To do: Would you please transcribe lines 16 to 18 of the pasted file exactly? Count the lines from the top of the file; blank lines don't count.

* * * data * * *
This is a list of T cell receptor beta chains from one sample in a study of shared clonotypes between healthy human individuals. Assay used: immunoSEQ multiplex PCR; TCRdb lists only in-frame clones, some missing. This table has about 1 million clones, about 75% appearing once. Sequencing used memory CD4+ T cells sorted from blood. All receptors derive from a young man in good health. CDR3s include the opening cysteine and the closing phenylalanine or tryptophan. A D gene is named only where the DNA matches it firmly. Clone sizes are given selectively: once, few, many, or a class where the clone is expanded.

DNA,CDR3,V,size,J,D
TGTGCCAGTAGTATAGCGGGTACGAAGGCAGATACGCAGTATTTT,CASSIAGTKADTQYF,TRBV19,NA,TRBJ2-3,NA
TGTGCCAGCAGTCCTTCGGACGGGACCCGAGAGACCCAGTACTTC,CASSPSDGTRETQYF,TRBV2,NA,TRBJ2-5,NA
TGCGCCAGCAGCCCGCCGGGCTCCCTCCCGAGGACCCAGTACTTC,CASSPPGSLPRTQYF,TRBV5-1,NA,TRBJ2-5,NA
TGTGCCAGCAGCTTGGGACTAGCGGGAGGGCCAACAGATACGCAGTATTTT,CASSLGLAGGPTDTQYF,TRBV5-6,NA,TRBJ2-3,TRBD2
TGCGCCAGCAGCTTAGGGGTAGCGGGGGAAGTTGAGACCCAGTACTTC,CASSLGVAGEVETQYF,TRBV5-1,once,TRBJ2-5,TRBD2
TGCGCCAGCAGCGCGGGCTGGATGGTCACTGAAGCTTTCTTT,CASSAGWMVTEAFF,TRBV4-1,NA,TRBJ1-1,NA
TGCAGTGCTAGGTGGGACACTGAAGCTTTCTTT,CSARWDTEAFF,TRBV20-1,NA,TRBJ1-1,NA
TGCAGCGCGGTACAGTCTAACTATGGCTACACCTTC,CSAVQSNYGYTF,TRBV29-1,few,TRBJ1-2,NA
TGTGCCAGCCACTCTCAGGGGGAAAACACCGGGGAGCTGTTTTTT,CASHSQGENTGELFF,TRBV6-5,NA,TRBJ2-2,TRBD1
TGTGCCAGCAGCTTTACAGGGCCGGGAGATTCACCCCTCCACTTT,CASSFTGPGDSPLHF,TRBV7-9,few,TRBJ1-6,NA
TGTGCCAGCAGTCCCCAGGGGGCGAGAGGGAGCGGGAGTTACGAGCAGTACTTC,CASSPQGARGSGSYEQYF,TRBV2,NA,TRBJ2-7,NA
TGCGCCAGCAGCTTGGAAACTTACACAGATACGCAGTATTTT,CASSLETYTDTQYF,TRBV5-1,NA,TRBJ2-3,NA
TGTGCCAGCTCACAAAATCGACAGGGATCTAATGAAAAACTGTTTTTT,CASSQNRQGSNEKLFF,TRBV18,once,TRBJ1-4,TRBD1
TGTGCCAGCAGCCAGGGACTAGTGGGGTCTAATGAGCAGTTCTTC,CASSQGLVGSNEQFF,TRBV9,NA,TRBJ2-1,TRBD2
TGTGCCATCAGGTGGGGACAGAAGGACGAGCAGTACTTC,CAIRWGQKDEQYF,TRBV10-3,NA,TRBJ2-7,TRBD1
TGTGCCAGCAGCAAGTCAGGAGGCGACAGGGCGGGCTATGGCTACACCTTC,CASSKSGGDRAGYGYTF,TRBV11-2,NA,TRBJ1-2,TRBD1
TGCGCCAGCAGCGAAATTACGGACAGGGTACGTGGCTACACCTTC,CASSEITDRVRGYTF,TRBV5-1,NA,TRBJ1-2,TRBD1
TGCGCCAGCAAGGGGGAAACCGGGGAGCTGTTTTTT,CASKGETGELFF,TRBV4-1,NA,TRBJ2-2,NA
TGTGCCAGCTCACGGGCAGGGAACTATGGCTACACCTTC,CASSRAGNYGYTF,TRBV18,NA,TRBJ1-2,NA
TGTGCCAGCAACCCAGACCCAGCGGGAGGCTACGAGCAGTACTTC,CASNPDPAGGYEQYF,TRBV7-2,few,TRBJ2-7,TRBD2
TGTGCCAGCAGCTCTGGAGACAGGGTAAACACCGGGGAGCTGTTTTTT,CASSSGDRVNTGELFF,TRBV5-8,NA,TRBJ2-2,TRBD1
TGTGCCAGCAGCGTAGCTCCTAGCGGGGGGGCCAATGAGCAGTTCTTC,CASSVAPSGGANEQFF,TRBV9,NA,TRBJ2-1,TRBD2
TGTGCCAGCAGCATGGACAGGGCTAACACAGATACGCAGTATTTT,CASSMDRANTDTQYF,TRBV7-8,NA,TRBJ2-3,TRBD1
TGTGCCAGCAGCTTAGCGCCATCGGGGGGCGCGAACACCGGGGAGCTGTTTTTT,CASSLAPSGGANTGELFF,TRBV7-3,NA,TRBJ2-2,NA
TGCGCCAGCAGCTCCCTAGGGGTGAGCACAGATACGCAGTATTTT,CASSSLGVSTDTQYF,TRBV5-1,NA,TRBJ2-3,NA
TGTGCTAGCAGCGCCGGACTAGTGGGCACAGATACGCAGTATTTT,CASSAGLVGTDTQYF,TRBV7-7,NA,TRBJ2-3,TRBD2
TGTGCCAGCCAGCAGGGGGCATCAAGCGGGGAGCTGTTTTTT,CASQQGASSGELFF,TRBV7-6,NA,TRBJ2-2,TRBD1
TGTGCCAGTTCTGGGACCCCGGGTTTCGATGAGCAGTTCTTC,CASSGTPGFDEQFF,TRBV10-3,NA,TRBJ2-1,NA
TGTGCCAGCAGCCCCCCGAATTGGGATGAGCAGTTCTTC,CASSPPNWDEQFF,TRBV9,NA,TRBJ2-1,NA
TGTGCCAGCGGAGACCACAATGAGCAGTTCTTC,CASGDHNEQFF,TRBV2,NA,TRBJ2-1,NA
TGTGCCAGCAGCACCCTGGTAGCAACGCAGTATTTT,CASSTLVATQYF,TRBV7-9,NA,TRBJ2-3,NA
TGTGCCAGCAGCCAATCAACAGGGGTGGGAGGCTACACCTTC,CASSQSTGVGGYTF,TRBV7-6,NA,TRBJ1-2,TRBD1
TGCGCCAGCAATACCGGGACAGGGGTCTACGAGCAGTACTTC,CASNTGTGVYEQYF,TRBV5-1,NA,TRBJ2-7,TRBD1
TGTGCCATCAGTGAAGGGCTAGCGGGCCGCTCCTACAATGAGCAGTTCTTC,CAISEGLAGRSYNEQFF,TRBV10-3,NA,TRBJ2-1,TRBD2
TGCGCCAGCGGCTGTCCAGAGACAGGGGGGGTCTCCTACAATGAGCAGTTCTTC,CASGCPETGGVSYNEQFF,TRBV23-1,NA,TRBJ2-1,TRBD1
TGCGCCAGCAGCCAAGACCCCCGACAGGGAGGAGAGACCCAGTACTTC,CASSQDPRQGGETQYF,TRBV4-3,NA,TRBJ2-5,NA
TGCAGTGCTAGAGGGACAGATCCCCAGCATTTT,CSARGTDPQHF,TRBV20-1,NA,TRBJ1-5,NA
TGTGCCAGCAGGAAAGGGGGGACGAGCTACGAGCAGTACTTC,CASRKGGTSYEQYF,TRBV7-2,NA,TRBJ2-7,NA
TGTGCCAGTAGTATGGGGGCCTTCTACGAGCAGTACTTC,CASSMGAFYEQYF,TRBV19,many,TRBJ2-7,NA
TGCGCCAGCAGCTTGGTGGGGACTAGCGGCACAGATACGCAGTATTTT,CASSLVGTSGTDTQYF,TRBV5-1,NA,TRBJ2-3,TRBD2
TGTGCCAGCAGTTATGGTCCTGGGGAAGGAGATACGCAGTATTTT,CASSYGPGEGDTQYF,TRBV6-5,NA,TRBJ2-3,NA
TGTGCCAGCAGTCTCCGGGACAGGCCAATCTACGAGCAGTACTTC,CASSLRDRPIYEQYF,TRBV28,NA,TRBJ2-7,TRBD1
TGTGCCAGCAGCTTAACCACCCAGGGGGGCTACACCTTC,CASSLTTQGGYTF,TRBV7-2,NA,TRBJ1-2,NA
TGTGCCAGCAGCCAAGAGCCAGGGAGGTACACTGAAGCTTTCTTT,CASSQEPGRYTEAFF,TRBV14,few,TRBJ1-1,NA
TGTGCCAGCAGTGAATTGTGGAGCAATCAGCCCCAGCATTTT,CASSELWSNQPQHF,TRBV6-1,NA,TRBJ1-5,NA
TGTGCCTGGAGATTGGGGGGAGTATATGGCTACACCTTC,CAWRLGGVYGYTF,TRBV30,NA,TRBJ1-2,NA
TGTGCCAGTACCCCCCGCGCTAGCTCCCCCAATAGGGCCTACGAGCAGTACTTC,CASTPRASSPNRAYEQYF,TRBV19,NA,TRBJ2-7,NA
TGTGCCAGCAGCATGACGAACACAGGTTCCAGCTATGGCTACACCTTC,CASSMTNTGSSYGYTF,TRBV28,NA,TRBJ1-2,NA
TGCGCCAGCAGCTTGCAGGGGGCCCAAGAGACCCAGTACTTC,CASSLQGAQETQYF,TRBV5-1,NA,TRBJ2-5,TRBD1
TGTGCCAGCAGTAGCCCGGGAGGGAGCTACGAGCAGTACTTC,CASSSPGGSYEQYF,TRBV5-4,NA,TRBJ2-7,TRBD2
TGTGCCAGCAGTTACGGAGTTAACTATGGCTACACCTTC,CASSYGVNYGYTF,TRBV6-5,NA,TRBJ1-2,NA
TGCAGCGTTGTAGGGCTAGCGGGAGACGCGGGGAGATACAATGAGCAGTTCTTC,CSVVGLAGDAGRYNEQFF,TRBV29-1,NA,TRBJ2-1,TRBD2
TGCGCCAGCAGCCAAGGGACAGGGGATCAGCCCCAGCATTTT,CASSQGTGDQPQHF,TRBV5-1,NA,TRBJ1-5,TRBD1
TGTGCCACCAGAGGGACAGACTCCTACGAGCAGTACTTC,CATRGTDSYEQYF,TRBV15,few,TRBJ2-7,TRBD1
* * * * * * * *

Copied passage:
TGTGCCAGCAGCCAGGGACTAGTGGGGTCTAATGAGCAGTTCTTC,CASSQGLVGSNEQFF,TRBV9,NA,TRBJ2-1,TRBD2
TGTGCCATCAGGTGGGGACAGAAGGACGAGCAGTACTTC,CAIRWGQKDEQYF,TRBV10-3,NA,TRBJ2-7,TRBD1
TGTGCCAGCAGCAAGTCAGGAGGCGACAGGGCGGGCTATGGCTACACCTTC,CASSKSGGDRAGYGYTF,TRBV11-2,NA,TRBJ1-2,TRBD1